Why the U.K.’s ‘Illegal Migration Bill’ Probably Isn’t Legal

5 minute read

Britain’s immigration minister Suella Braverman has sent mixed messages over whether the U.K.’s new Illegal Migration Bill is lawful.

In a statement to parliament on Tuesday, when the bill was introduced, Braverman said that she is “confident” the government’s initiative to “Stop the Boats” complies with international law. However, she told Conservative lawmakers in a letter revealed by HuffPost UK that it was “more than 50%” likely to breach the European Convention on Human Rights.

Under the new plan, asylum seekers arriving in the U.K. via small boats will be detained and removed to their home country if officials deem it safe to do so, or a third “safe country” such as Rwanda.

Last April, the U.K. announced a controversial deal with Rwanda to relocate people who are granted asylum to the African country. The scheme’s inaugural flight, which was due to carry over 30 people, was stopped after advocacy groups initiated various legal challenges. No flights have departed to date.

According to the draft legislation, those who enter the U.K. will no longer be able to use anti-slavery laws to block their deportation, and challenges will only be heard once the asylum seeker has been removed to another country. Additionally, anyone removed from the U.K. on those terms will receive a lifetime entry ban.

Preventing migrants from entering the U.K. via small boats is one of five key priorities Prime Minister Rishi Sunak outlined in January. Since 2018, around 85,000 people entered the U.K. that way, with over 45,000 of these people arriving in 2022.

Read More: ‘Maximum Suffering.’ A Man Stripped of His Citizenship Sheds Light on the Potential Impact of the U.K.’s Nationality Bill

But refugee charities have warned against the bill and questioned its legality. Here’s what to know.

What has Suella Braverman said about the bill?

In her statement to parliament, Braverman said the bill aims to tackle part of a broader migration crisis that costs taxpayers £3 billion ($3.5 billion) a year.

Braverman, whose parents are of Indian origin and migrated from Mauritius and Kenya, said her own family is “eternally grateful” to have arrived in Britain.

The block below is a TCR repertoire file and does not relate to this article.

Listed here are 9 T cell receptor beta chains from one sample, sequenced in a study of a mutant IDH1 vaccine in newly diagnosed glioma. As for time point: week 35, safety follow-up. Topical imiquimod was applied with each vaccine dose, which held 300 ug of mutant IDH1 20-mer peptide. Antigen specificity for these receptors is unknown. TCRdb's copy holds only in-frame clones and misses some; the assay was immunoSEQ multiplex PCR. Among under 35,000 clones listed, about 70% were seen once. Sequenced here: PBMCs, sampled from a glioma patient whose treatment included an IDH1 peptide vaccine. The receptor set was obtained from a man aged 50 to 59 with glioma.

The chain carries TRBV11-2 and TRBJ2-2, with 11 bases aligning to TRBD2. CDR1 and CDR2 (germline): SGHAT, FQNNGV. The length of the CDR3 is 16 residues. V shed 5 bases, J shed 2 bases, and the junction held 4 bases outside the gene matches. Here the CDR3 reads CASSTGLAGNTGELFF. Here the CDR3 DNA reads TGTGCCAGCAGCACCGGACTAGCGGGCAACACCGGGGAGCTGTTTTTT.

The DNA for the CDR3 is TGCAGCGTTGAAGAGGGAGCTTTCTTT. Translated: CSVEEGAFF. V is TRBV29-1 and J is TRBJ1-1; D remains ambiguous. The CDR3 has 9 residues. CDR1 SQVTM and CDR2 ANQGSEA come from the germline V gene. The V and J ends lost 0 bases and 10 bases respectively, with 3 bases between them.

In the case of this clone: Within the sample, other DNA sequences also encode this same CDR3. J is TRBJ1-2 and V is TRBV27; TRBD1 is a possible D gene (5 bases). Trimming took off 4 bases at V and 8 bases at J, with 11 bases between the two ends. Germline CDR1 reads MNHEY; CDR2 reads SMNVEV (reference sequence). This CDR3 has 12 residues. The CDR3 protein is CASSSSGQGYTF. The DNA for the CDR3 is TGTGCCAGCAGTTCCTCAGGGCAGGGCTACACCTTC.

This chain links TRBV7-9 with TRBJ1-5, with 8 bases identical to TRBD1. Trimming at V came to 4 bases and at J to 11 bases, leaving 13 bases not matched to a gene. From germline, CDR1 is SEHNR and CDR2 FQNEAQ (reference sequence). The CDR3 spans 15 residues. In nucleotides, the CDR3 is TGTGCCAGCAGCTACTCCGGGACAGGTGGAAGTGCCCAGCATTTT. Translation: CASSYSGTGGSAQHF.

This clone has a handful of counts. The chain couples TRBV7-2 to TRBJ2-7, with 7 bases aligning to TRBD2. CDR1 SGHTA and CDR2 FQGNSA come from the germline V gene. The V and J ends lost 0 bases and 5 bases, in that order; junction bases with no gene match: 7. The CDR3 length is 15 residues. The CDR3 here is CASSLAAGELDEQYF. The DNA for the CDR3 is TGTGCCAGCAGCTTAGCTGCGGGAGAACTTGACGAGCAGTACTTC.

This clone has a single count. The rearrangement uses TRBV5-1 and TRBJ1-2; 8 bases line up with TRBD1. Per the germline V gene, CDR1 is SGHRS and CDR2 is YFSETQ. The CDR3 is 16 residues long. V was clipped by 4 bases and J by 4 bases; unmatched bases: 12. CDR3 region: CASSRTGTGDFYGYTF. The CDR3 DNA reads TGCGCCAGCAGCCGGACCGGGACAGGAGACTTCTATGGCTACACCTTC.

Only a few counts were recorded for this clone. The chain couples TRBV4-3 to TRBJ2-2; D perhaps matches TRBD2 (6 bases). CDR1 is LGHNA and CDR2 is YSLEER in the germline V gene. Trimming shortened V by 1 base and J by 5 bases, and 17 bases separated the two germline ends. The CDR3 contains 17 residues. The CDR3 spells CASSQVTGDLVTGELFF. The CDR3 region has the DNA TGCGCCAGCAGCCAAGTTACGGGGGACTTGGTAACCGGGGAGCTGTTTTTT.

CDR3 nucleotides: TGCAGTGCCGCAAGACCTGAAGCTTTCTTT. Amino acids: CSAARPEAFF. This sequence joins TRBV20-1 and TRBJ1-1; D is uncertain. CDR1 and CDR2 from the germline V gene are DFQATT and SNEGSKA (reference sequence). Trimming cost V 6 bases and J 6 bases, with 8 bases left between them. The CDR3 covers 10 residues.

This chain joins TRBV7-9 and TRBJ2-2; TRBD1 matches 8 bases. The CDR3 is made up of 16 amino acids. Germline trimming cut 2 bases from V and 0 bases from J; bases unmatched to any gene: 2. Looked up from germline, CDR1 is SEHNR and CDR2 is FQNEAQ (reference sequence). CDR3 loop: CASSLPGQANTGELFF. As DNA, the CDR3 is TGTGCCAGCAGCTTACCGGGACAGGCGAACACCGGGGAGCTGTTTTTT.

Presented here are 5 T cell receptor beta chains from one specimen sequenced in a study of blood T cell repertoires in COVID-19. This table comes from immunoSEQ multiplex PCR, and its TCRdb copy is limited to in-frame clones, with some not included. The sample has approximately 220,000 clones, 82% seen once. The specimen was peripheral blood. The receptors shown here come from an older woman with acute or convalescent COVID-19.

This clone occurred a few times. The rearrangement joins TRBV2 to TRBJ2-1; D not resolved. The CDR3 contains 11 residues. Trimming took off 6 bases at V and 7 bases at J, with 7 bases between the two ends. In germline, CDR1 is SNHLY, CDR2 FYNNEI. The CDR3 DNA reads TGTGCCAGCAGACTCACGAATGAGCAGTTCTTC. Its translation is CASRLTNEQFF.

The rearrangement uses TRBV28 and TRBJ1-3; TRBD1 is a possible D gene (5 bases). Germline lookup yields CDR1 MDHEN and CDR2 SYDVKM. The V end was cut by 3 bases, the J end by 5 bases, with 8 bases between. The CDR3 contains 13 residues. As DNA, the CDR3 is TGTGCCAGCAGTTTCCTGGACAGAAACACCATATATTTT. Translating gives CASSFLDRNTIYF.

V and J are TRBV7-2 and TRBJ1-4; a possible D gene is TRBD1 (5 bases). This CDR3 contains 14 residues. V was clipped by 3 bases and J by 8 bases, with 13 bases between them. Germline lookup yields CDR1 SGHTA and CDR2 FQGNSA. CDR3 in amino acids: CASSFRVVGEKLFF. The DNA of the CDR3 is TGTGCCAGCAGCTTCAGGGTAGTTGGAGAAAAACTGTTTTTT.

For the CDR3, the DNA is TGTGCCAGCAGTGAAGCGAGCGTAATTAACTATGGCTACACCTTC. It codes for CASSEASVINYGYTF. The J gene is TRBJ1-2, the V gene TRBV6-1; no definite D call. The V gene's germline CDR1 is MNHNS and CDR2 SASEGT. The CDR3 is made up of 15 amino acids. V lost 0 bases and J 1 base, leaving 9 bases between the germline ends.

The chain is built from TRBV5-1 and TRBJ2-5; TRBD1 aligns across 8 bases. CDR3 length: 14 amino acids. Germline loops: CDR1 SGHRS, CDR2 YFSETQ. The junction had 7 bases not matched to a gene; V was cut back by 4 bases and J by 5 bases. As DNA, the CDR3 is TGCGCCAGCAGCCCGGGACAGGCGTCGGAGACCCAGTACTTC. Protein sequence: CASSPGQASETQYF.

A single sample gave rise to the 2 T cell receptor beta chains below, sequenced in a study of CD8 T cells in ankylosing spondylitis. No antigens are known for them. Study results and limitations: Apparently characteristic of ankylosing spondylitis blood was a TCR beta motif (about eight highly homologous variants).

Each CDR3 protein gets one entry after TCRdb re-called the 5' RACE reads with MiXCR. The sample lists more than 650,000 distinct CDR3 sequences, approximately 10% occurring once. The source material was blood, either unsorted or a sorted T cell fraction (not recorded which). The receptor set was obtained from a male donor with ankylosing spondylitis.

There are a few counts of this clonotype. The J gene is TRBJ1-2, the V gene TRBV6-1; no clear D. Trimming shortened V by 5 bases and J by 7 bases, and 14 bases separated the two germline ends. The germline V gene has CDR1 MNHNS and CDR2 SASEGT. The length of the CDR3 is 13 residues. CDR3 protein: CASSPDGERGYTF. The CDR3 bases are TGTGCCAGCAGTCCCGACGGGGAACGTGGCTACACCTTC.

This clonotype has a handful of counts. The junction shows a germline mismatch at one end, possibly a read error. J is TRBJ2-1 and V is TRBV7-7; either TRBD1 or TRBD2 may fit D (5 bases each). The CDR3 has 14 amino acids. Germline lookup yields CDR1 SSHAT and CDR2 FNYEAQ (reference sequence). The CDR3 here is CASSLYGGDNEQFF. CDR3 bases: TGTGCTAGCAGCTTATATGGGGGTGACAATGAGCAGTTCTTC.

Braverman said she could not make a “definitive statement of compatibility” under section 19(1)(a) of the U.K.’s Human Rights Act, which requires any minister in charge of a bill in parliament to state before its passage that it is compatible with domestic and international human rights laws. Section 19(1)(b) requires ministers to state if a bill is incompatible with human rights but they wish to proceed regardless. In her statement, Braverman did not formally invoke either clause but said she believes the bill is “compatible with international law.”

“I won’t address the bill’s full legal complexities today,” Braverman added. “But I must say this, the Rule 39 process that enabled the Strasbourg court to block at the last minute, flights to Rwanda, after our courts had refused injunctions, was deeply flawed,” she added, referring to the European court’s ruling that prevented deportations to Rwanda last year.

When asked if the Illegal Migration Bill is lawful, the Home Office, the government department that oversees immigration, referred TIME to Braverman’s Tuesday statement.

Alexander Horne, a former parliamentary lawyer, says, “I don’t think we can yet say that the Bill definitively breaches human rights. However, the s19(1)(b) is a big red flag.”

Oliver Oldman, a senior associate at British law firm Kingsley Napley, says that if the bill becomes law, it will “inevitably” be met with legal challenges at further expense to the taxpayer.

“The removal scheme introduced by the Bill is an extreme tightening of the inadmissibility procedure that already exists,” Oldman says. He adds that the introduction of punishment for refugees who enter the country is “expressly prohibited” by the 1951 U.N. Refugee Convention, which the U.K. is signatory to.

Oldman adds that the government urges asylum seekers to seek “safe and legal routes” but these do not exist for the vast majority of the world’s refugees. “This bill will close the only door that is left to them,” he says.

How is the Illegal Migrant Bill being received?

A number of charities focused on refugee rights have issued statements against the bill. UNHCR, the UN Refugee Agency, said in a statement Tuesday that it is “profoundly concerned” by the proposed plan. A UNHCR spokesperson adds it is a “clear breach” of the 1951 Refugee Convention that undermines the U.K.’s “longstanding, humanitarian traditions.”

Tim Naor Hilton, chief executive of the Refugee Action charity, tells TIME the government’s plan “run roughshod over… basic humanity and will almost certainly be challenged in court.” Hilton adds that the subject of migration has become the ball in a game of political football rather than an issue to be tackled.

The U.K’s Shadow Home Secretary, Yvette Cooper, echoed this sentiment on BBC Radio 4’s Today program, saying “time and time again they go for the gimmicks.”

Meanwhile, Gary Lineker, a former English soccer player and sports commentator said in controversial remarks that the bill is an “immeasurably cruel policy directed at the most vulnerable people in language not dissimilar to that used by Germany in the 30s.”

Lineker is a sports presenter for the BBC, which has increasingly stressed impartiality, with the broadcaster saying it will have a “frank conversation” with him about sharing these views. On Wednesday, Lineker tweeted he would “continue to try and speak up for those poor souls that have no voice.”

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Write to Armani Syed at armani.syed@time.com